Peaks Island Press

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Feed your muse: plenty of inspiration awaits in Maine

Explore the Maine Literary Map

Explore the Maine Literary Map

My last post spoke of new beginnings in our literary lives and I’m clinging to that spirit with this piece on New Year inspiration. Since many of the online resources on Peaks Island Press’ Maine Author Resources page had evaporated into cyberspace, I have freshened it up. So feed your muse and meander through resources listed there, for example, the Literary Map of Maine.

Consider how one of the many pinpoints on the Maine map features a four-foot tall porcupine:

Hugh Pine
Janwillem Van de Wetering (1931-2008)

And if you drive the Sorry road often enough, you will see Hugh Pine too.
He still wears his red hat, and he still walks upright, so chances are you
won’t know he is a porcupine and not a little old man with white whiskers
and a long coat.

This 1st title in a series of children’s early readers stars Hugh Pine, a four-foot
tall porcupine, a lovable old codger, and a sage of Sorry Bay. Hugh has many
amusing adventures while looking for the meaning of life. The Dutch born
author was world famous for his adult mystery thrillers and lived in Surry, Maine.

A porcupine who dresses as a man to safely cross the road

A porcupine who dresses as a man to safely cross the road

Doesn’t that inspire you to either read more about Hugh Pine, create your own character, or drive to Surry, Maine?  By the way, Surry’s municipal website provides a helpful tip on how to deter bears from your backyard during their mating season by hanging peanut butter-smeared tinfoil on your electric fence. Really. I don’t think I could make that up.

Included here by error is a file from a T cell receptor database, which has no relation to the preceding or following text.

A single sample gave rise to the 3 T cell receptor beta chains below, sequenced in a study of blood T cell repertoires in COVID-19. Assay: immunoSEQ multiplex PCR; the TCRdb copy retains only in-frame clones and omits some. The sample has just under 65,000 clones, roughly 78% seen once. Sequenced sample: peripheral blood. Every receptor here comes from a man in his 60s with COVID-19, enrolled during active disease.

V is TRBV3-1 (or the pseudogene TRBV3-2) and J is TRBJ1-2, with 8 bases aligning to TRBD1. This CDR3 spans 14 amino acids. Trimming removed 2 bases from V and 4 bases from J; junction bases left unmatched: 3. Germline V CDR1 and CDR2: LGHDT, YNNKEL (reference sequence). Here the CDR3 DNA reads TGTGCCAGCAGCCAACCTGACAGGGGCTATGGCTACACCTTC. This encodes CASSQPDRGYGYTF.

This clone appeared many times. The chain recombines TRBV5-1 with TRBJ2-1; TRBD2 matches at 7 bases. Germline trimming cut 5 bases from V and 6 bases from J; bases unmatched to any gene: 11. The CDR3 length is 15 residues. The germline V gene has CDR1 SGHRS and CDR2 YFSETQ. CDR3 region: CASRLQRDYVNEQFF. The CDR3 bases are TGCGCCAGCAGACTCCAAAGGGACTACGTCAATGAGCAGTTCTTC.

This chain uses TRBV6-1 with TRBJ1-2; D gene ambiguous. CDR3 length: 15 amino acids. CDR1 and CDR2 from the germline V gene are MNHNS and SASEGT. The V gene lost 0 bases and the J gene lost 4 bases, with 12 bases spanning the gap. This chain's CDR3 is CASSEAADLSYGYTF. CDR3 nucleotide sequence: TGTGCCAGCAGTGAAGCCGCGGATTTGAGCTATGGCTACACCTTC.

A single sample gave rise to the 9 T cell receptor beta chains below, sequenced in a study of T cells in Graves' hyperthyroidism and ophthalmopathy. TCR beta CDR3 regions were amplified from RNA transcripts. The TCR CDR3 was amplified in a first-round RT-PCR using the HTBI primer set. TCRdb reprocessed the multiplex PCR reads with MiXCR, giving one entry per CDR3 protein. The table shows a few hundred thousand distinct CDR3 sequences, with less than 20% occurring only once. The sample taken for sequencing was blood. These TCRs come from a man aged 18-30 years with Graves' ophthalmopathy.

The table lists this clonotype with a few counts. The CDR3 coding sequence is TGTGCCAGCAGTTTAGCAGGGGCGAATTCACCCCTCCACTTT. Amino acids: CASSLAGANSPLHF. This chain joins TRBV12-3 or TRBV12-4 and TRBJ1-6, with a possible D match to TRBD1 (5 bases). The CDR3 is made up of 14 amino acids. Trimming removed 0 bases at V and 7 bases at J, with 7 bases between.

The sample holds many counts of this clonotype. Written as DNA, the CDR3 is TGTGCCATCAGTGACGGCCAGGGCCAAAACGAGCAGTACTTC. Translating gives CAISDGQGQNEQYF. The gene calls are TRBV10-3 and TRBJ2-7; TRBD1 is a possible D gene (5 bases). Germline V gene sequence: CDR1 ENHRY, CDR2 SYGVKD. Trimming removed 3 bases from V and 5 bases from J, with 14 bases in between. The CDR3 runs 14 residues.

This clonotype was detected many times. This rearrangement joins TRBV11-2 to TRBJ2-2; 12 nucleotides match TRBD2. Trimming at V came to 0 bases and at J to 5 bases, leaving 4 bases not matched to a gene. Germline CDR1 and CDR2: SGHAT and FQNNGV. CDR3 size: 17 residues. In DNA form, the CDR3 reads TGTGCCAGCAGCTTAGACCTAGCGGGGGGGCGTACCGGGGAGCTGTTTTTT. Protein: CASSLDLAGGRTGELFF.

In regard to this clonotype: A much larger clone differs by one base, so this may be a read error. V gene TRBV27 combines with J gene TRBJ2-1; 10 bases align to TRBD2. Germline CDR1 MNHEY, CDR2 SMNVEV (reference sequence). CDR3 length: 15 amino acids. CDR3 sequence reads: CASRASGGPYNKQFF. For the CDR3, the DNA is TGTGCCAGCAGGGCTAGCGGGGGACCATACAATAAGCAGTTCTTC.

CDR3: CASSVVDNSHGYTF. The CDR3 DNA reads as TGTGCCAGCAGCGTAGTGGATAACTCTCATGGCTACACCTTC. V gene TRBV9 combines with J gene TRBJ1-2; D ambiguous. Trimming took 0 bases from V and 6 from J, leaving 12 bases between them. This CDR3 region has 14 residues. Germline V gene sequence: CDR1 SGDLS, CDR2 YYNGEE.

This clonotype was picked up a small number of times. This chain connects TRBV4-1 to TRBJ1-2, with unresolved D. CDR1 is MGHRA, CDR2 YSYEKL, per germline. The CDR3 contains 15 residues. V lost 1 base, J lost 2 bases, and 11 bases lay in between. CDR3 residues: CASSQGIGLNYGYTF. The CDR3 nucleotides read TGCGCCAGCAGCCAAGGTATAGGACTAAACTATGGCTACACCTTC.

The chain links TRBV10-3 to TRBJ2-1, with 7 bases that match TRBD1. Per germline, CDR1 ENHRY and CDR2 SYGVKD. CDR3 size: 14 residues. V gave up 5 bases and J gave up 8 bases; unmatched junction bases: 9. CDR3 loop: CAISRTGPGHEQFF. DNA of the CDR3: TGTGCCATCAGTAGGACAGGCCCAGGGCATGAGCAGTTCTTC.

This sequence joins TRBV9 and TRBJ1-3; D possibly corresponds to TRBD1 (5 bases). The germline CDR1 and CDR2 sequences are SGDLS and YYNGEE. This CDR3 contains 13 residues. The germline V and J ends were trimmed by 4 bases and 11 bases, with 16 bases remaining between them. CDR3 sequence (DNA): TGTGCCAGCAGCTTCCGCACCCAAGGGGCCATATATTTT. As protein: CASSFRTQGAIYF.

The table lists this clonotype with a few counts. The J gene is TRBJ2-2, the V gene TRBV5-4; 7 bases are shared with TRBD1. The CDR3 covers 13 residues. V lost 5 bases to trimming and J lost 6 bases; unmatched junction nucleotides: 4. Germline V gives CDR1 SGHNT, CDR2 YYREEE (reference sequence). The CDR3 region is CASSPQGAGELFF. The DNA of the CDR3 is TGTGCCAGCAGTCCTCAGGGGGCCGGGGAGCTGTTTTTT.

Alternatively, visit the Maine Crime Writers’ blog and feed your paranoia as you shove blocks of wood into your hungry woodstove:
“There’s a malevolence to a Maine winter, too, the lethal edge of bitter cold and icy water. Go down in the snow on a sub-zero night–injured, drunk, disoriented–and there’s a good chance you won’t get up. Go down in a snowstorm and there’s a good chance you won’t be found, not before April.”
So walking porcupines and death-by-snowbank lurk in the resources that I have assembled for you. Go forth and seize the new year with a sense of literary adventure.

Homemaking, Snowbabies, and the Search for the North Pole: Josephine Diebitsch Peary and the Making of National History

North by Degree

North by Degree

After crossing Casco Bay by ferry, packages are delivered to islanders by the taxi driver. This week, I found a package on my doorstep and hurried it inside, just as a rainstorm hit the island. I was thrilled to find that it  contained a copy of the newly-published book “North by Degree: New Perspectives on Arctic Exploration” (Lightning Rod Press, American Philosophical Society) that includes my article “Homemaking, Snowbabies, and the Search for the North Pole: Josephine Diebitsch Peary and the Making of National History.”

Josephine Diebitsch Peary

Josephine Diebitsch Peary

Since 2007, Peaks Island Press has offered its readers a glimpse of the daily lives, inspirations, and publications of the many authors who call Peaks Island home. Once in a great while, I turn the spotlight on myself and share something about my own writing process or publications. “Homemaking, Snowbabies, and the Search for the North Pole” started with a conference presentation that I gave at the Academy of Natural Sciences in Philadelphia in 2008 where an amazing assemblage of speakers gathered to bring new perspective to the history of Arctic exploration. The timing was very meaningful as 2008 was the centennial of Robert E. Peary’s 1908-09 North Pole Expedition and it was also the fourth International Polar Year. I was honored to be invited to share my research: an account of Robert Peary’s quest for the North Pole through the eyes of his wife, Josephine. Here’s an excerpt from the article to give you a sense for the story:

Patricia Erikson in Greenland, researching Josephine Peary

Patricia Erikson in Greenland, researching Josephine Peary